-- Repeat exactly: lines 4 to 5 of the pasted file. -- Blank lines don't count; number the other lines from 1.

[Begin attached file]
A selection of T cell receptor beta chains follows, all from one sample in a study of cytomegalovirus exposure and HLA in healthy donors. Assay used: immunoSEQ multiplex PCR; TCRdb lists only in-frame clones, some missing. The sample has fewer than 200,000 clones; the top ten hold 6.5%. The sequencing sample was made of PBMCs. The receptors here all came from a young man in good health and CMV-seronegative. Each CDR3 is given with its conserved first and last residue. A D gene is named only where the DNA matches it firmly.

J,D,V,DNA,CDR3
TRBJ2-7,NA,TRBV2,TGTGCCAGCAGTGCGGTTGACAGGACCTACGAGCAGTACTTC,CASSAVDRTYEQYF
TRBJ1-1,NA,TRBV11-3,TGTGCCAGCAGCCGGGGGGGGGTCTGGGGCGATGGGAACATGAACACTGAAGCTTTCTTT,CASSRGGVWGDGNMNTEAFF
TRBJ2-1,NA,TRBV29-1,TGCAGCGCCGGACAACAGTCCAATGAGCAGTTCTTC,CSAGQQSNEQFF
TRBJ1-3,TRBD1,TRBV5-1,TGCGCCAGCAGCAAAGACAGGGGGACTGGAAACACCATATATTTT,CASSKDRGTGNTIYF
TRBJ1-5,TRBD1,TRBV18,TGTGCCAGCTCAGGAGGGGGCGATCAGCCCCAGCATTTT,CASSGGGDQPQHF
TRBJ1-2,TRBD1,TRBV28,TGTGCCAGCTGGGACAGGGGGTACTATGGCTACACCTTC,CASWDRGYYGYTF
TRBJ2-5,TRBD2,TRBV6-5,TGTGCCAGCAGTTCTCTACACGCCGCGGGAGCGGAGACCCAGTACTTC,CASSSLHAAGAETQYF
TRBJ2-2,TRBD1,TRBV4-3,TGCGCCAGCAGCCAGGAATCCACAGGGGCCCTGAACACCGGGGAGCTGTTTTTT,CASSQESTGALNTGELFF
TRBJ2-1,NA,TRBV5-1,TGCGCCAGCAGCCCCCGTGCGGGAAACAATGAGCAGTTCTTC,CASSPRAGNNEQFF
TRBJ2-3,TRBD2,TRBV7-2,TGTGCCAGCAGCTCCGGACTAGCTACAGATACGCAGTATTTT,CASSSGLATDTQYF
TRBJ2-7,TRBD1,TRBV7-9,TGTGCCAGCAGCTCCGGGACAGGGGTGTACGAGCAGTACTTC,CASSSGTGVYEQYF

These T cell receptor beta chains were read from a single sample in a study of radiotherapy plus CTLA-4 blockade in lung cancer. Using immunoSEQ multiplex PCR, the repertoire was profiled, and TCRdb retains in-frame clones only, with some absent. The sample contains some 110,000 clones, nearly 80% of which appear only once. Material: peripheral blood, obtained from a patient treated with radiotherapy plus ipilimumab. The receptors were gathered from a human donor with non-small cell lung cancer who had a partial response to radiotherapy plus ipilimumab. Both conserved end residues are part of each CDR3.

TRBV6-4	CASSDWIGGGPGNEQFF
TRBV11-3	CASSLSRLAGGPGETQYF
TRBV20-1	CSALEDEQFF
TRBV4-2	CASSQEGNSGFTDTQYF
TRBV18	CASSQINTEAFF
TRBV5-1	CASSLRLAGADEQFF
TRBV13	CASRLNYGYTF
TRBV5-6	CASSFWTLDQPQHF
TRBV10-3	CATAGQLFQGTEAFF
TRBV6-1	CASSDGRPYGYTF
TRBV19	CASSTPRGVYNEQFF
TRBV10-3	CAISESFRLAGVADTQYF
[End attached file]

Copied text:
TRBJ1-1,NA,TRBV11-3,TGTGCCAGCAGCCGGGGGGGGGTCTGGGGCGATGGGAACATGAACACTGAAGCTTTCTTT,CASSRGGVWGDGNMNTEAFF
TRBJ2-1,NA,TRBV29-1,TGCAGCGCCGGACAACAGTCCAATGAGCAGTTCTTC,CSAGQQSNEQFF